Artist Santanu Hazarika tells us how comic books and metal music are the two constants in his evolving style
In Santanu Hazarika’s portrait of close friend, actor Shruti Haasan, she is half-human, half-robot, and wears a demure gaze, strokes of a yellow sun rising like wings from her back. A haloed Mother Mary — if she were a cyborg. Cool blue metallic portraits might be the Guwahati-native artist’s latest obsession, but the core idea still reflects his trademark affinity towards creating comic book characters out of people.Winner of the world’s first Red Bull World Doodle Art Champion in 2014, Santanu has been steadily building a name for himself in the world of visual art. His art finds a place in the albums of musicians such as Raftaar, Ritviz and Divine; on sneakers by Adidas and Reebok; as graffiti on walls; and most recently, on a Rajasthan Royals tour bus, for this year’s IPL season.
Over the phone from Mumbai, where he is based out of now, Santanu explains how his fascination with comic books drew him to the world of art. “I designed the artwork for Major Lazer and Nucleya’s mix, ‘Jadi Buti’, in which these two characters: Bass Raja [drawn like an Indian king, an Amar Chitra Katha man with more defined abs] and DJ Lazer [a Jamaican hero shooting out lasers] are on a comic book cover,” he says. “These are two wildly different characters from different universes, in a crossover scene.”
Without any formal training in the subject, comics — from Spiderman and X-Men to Spawn and Dragon Ball Z, were his first inspiration.Headbanging to art “Back in school, I would draw sketches of these characters for friends, to earn canteen money,” recalls Santanu. A quid pro quo, he would continue well into engineering college (this time, for pints of beer). “It was a bad phase for me. I really wanted to drop out, and take up graphic designing or animation, but I couldn’t. I had to undergo therapy for my depression. I would sit in class and just sketch all the time, even the teachers had given up on me,” he says.However, at the same time, word of his work spread and his musician friends in local bands from Guwahati and Shillong started requesting him to design their album art and equipment.Running parallel to his interest in drawing, was his interest in metal music, and the two fed into each other. “I loved listening to bands such as Iron Maiden, Megadeath, Cannibal Corpse,” he says. But what he loved just as much was looking at their album art. “Most of my artwork even now, is inspired by these old metal bands. They know how to give a face to their music. This idea of musical sounds lending to a visual representation is very interesting to me,” he says.Not surprisingly then, Santanu’s work has found favour in India’s growing indie music market, where musicians and artists alike are trying to carve a space that’s rebelliously un-Bollywood and yet Indian at heart. It shows in his work for Mc Altaf And Ikka of Gully Gang, and Seedhe Maut. Gauhati Art ProjectGrowing up in Guwahati, Assam, Santanu says he had a tough time finding mentors in the art and design world. In 2018, he, along with three other artists and designers from the city, started the Gauhati Art Project as a way to give back to their home State of Assam. “We want to bridge the gap between young designers from the Northeast, and the outside world,” he says.GAP holds talks with artists such as the Aravani Art Project, Sanitary Panels’ Rachita Taneja, Green Humour’s Rohan Chakravarty, and others. To encourage originality, last year, it came up with an interesting theme for Inktober — the prompts were uniquely Assamese, from ‘Lahe Lahe’ (taking things nice and slow) to ‘Dolar Bogori’ (an unreliable person, who switches sides often).“My work is heavily inspired by our mythology, history and philosophy,” he adds. “I am interested in how mythology is a beautiful cryptic way of passing on knowledge, hidden in design. The more myths I read, the more I started incorporating those details and metaphors in my art,” he says.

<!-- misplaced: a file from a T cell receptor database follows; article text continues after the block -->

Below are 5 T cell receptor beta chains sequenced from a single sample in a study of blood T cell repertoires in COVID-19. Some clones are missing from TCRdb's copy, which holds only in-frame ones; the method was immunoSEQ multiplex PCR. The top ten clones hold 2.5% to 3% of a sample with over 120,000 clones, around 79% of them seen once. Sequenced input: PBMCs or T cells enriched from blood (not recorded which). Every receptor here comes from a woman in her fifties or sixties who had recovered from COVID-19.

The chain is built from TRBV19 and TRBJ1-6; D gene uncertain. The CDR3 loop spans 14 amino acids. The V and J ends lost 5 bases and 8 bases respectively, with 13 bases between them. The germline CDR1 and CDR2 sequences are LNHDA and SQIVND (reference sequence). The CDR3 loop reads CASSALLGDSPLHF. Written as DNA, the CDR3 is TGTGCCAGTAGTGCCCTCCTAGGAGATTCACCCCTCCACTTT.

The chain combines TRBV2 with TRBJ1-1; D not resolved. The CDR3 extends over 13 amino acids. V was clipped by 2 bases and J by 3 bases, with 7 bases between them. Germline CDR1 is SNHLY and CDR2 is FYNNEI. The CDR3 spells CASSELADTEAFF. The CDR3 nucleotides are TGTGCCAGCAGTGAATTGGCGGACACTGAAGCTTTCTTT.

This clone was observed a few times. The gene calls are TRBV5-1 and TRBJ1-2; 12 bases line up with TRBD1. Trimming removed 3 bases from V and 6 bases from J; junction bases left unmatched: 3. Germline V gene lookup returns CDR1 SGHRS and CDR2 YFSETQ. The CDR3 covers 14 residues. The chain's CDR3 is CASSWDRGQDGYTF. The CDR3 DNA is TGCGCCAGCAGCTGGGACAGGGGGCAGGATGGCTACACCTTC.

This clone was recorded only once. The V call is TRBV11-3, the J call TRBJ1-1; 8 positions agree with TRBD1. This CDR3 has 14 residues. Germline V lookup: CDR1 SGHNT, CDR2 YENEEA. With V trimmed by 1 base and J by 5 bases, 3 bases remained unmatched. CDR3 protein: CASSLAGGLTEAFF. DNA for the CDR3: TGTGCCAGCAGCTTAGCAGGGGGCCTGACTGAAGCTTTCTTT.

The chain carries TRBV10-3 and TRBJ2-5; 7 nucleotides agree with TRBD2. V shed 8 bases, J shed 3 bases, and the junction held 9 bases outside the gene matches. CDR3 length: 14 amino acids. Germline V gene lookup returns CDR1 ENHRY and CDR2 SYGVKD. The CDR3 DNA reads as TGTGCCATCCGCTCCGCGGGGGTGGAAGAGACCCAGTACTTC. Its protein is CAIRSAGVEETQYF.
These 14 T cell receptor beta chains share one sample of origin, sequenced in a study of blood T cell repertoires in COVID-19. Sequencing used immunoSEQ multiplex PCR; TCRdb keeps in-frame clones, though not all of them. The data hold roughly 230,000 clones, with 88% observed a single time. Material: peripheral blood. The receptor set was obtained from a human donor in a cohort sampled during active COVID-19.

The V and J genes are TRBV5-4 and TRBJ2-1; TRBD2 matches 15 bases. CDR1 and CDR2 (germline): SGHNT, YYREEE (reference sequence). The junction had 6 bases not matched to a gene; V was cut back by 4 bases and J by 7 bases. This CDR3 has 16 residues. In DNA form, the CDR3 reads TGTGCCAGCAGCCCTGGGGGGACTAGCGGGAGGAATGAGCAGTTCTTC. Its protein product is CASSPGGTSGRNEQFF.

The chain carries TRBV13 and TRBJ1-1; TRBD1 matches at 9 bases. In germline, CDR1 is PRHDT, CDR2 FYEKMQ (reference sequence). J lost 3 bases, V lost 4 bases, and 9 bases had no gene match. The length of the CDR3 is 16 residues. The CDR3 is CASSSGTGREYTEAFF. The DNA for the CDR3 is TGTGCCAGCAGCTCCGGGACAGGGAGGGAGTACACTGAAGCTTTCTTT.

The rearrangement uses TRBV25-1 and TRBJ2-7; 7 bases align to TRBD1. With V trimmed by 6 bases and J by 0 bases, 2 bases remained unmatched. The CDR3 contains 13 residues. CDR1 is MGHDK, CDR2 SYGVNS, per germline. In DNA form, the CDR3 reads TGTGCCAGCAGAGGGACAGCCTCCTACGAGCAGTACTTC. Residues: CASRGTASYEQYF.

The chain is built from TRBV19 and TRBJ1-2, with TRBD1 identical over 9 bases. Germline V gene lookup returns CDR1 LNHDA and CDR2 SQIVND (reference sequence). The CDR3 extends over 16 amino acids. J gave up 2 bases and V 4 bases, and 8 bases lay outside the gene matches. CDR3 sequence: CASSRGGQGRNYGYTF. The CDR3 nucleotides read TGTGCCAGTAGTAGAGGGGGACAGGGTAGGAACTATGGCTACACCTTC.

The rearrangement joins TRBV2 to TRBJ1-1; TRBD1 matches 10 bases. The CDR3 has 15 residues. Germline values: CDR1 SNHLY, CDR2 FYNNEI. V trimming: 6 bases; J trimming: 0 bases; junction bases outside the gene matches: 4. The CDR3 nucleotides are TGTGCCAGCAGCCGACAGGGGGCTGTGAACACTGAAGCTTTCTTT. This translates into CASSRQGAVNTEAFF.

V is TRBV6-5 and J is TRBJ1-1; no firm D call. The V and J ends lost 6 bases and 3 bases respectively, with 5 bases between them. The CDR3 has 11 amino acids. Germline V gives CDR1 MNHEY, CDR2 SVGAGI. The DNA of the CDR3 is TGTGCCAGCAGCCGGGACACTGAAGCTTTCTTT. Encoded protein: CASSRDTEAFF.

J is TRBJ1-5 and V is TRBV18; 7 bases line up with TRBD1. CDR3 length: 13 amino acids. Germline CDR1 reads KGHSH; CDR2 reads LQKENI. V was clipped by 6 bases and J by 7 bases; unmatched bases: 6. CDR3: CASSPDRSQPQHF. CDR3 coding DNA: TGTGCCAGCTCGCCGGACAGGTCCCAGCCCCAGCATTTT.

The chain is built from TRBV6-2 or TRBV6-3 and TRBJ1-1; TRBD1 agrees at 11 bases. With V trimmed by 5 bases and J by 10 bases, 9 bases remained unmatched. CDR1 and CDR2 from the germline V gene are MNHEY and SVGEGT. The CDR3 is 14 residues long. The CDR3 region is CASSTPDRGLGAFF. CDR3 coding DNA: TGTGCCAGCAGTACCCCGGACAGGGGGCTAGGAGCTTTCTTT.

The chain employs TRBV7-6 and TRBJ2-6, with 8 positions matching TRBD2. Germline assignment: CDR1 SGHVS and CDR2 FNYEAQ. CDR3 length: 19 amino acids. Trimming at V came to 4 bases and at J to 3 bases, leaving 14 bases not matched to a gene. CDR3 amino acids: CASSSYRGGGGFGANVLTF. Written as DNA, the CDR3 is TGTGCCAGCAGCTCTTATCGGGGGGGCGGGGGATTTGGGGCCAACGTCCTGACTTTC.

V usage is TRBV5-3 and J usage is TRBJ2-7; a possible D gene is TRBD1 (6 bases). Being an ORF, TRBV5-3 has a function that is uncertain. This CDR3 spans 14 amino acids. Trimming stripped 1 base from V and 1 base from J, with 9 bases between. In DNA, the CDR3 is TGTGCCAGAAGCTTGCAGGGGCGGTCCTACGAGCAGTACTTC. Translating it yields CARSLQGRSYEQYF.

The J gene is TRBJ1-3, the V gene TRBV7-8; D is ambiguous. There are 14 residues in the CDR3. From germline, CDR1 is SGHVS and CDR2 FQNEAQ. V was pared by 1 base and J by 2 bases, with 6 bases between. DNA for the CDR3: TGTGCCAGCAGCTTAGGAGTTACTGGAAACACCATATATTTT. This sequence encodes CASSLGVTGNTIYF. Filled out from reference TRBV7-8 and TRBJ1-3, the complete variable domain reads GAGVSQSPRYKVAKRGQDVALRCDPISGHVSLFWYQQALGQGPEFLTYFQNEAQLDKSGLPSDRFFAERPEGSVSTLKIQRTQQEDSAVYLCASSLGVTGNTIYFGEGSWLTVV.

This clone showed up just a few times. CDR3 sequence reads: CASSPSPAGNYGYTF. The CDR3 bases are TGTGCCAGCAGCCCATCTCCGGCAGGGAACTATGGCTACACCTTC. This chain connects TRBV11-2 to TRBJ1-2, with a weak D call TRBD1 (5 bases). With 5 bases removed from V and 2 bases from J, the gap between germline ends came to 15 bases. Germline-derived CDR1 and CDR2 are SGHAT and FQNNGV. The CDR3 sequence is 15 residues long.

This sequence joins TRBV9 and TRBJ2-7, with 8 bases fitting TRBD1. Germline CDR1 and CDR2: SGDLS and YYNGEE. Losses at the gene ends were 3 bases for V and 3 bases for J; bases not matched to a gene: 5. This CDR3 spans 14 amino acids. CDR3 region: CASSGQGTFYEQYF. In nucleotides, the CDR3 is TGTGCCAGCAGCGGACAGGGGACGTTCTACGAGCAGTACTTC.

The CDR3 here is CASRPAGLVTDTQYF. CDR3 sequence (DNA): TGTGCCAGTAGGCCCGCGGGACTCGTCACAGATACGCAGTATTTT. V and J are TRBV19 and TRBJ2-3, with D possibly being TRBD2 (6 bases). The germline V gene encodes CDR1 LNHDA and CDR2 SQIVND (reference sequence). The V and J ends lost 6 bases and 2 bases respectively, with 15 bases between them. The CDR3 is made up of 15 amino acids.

Despite working on different mediums with a variety of clients, he believes that most of his artwork done commercially is not a representation of his original style, which he calls “much vulgar, highly detailed, disturbing, and a touch macabre” — a probable remnant of his metal roots. “In September this year, I will be doing my first solo exhibition in Bombay. It will have my personal works which I have so far been hiding from the world,” he says.